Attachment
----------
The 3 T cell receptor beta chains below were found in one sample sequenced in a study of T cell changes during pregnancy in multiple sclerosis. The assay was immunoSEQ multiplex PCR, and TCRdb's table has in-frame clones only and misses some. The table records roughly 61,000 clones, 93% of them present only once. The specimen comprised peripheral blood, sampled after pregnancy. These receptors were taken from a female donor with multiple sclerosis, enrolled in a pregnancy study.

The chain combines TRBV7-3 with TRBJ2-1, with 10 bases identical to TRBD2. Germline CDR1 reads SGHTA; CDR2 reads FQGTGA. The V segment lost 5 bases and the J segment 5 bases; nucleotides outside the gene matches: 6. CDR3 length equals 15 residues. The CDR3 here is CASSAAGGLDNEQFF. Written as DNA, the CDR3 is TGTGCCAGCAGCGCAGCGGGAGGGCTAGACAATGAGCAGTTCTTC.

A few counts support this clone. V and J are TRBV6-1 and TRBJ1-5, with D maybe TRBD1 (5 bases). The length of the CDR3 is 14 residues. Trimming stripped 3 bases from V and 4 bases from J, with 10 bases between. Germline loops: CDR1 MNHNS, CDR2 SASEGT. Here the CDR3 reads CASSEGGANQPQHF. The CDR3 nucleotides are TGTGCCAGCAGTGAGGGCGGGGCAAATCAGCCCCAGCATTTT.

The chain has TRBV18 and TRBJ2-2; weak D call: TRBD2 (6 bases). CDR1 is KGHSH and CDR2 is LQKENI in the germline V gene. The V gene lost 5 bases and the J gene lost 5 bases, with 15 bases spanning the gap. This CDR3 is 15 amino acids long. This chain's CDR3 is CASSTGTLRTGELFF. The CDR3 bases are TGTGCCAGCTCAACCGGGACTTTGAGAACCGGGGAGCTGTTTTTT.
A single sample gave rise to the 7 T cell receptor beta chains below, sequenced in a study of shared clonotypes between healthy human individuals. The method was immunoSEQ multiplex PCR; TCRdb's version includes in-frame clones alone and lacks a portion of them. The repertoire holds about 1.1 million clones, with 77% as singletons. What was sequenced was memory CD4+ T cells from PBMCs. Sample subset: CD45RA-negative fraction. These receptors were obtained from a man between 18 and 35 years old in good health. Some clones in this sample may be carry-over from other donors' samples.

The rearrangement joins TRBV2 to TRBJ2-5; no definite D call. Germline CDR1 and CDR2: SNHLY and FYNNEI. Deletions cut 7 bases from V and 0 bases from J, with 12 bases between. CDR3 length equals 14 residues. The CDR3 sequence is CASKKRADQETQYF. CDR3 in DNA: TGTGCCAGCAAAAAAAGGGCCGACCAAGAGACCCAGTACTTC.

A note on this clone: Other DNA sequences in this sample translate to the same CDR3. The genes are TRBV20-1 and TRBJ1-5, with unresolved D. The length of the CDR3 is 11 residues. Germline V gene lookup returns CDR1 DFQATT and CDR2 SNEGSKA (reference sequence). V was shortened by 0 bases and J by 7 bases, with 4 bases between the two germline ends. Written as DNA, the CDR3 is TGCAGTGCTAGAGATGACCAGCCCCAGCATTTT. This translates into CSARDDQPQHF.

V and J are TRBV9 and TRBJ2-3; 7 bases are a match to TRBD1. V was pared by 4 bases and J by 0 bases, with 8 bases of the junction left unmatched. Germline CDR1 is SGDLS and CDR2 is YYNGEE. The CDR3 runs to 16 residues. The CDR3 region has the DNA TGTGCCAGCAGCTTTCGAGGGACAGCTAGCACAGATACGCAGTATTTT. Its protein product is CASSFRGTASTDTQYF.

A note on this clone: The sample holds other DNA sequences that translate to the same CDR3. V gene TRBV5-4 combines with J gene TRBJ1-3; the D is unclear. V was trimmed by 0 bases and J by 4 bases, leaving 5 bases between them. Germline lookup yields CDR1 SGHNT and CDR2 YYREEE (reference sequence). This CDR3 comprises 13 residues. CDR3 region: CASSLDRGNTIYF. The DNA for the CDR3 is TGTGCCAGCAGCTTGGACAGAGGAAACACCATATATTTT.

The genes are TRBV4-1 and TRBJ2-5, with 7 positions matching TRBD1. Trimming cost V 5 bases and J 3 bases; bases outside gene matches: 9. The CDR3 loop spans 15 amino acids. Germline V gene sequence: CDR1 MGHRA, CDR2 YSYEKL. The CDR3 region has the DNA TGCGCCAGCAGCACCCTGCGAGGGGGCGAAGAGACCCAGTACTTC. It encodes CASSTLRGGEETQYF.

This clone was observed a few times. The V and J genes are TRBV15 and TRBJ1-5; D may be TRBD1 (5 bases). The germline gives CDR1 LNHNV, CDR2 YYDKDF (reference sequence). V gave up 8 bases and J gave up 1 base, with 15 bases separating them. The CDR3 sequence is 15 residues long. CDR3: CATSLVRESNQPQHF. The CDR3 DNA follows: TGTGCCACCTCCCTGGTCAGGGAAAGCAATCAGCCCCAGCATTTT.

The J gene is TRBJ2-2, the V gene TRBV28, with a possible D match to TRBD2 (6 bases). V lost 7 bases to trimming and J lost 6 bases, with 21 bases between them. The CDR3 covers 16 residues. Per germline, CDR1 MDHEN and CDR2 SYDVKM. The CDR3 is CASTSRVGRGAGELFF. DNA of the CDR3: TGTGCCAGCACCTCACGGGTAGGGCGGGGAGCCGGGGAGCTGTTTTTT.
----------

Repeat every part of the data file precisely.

The 3 T cell receptor beta chains below were found in one sample sequenced in a study of T cell changes during pregnancy in multiple sclerosis. The assay was immunoSEQ multiplex PCR, and TCRdb's table has in-frame clones only and misses some. The table records roughly 61,000 clones, 93% of them present only once. The specimen comprised peripheral blood, sampled after pregnancy. These receptors were taken from a female donor with multiple sclerosis, enrolled in a pregnancy study.

The chain combines TRBV7-3 with TRBJ2-1, with 10 bases identical to TRBD2. Germline CDR1 reads SGHTA; CDR2 reads FQGTGA. The V segment lost 5 bases and the J segment 5 bases; nucleotides outside the gene matches: 6. CDR3 length equals 15 residues. The CDR3 here is CASSAAGGLDNEQFF. Written as DNA, the CDR3 is TGTGCCAGCAGCGCAGCGGGAGGGCTAGACAATGAGCAGTTCTTC.

A few counts support this clone. V and J are TRBV6-1 and TRBJ1-5, with D maybe TRBD1 (5 bases). The length of the CDR3 is 14 residues. Trimming stripped 3 bases from V and 4 bases from J, with 10 bases between. Germline loops: CDR1 MNHNS, CDR2 SASEGT. Here the CDR3 reads CASSEGGANQPQHF. The CDR3 nucleotides are TGTGCCAGCAGTGAGGGCGGGGCAAATCAGCCCCAGCATTTT.

The chain has TRBV18 and TRBJ2-2; weak D call: TRBD2 (6 bases). CDR1 is KGHSH and CDR2 is LQKENI in the germline V gene. The V gene lost 5 bases and the J gene lost 5 bases, with 15 bases spanning the gap. This CDR3 is 15 amino acids long. This chain's CDR3 is CASSTGTLRTGELFF. The CDR3 bases are TGTGCCAGCTCAACCGGGACTTTGAGAACCGGGGAGCTGTTTTTT.
A single sample gave rise to the 7 T cell receptor beta chains below, sequenced in a study of shared clonotypes between healthy human individuals. The method was immunoSEQ multiplex PCR; TCRdb's version includes in-frame clones alone and lacks a portion of them. The repertoire holds about 1.1 million clones, with 77% as singletons. What was sequenced was memory CD4+ T cells from PBMCs. Sample subset: CD45RA-negative fraction. These receptors were obtained from a man between 18 and 35 years old in good health. Some clones in this sample may be carry-over from other donors' samples.

The rearrangement joins TRBV2 to TRBJ2-5; no definite D call. Germline CDR1 and CDR2: SNHLY and FYNNEI. Deletions cut 7 bases from V and 0 bases from J, with 12 bases between. CDR3 length equals 14 residues. The CDR3 sequence is CASKKRADQETQYF. CDR3 in DNA: TGTGCCAGCAAAAAAAGGGCCGACCAAGAGACCCAGTACTTC.

A note on this clone: Other DNA sequences in this sample translate to the same CDR3. The genes are TRBV20-1 and TRBJ1-5, with unresolved D. The length of the CDR3 is 11 residues. Germline V gene lookup returns CDR1 DFQATT and CDR2 SNEGSKA (reference sequence). V was shortened by 0 bases and J by 7 bases, with 4 bases between the two germline ends. Written as DNA, the CDR3 is TGCAGTGCTAGAGATGACCAGCCCCAGCATTTT. This translates into CSARDDQPQHF.

V and J are TRBV9 and TRBJ2-3; 7 bases are a match to TRBD1. V was pared by 4 bases and J by 0 bases, with 8 bases of the junction left unmatched. Germline CDR1 is SGDLS and CDR2 is YYNGEE. The CDR3 runs to 16 residues. The CDR3 region has the DNA TGTGCCAGCAGCTTTCGAGGGACAGCTAGCACAGATACGCAGTATTTT. Its protein product is CASSFRGTASTDTQYF.

A note on this clone: The sample holds other DNA sequences that translate to the same CDR3. V gene TRBV5-4 combines with J gene TRBJ1-3; the D is unclear. V was trimmed by 0 bases and J by 4 bases, leaving 5 bases between them. Germline lookup yields CDR1 SGHNT and CDR2 YYREEE (reference sequence). This CDR3 comprises 13 residues. CDR3 region: CASSLDRGNTIYF. The DNA for the CDR3 is TGTGCCAGCAGCTTGGACAGAGGAAACACCATATATTTT.

The genes are TRBV4-1 and TRBJ2-5, with 7 positions matching TRBD1. Trimming cost V 5 bases and J 3 bases; bases outside gene matches: 9. The CDR3 loop spans 15 amino acids. Germline V gene sequence: CDR1 MGHRA, CDR2 YSYEKL. The CDR3 region has the DNA TGCGCCAGCAGCACCCTGCGAGGGGGCGAAGAGACCCAGTACTTC. It encodes CASSTLRGGEETQYF.

This clone was observed a few times. The V and J genes are TRBV15 and TRBJ1-5; D may be TRBD1 (5 bases). The germline gives CDR1 LNHNV, CDR2 YYDKDF (reference sequence). V gave up 8 bases and J gave up 1 base, with 15 bases separating them. The CDR3 sequence is 15 residues long. CDR3: CATSLVRESNQPQHF. The CDR3 DNA follows: TGTGCCACCTCCCTGGTCAGGGAAAGCAATCAGCCCCAGCATTTT.

The J gene is TRBJ2-2, the V gene TRBV28, with a possible D match to TRBD2 (6 bases). V lost 7 bases to trimming and J lost 6 bases, with 21 bases between them. The CDR3 covers 16 residues. Per germline, CDR1 MDHEN and CDR2 SYDVKM. The CDR3 is CASTSRVGRGAGELFF. DNA of the CDR3: TGTGCCAGCACCTCACGGGTAGGGCGGGGAGCCGGGGAGCTGTTTTTT.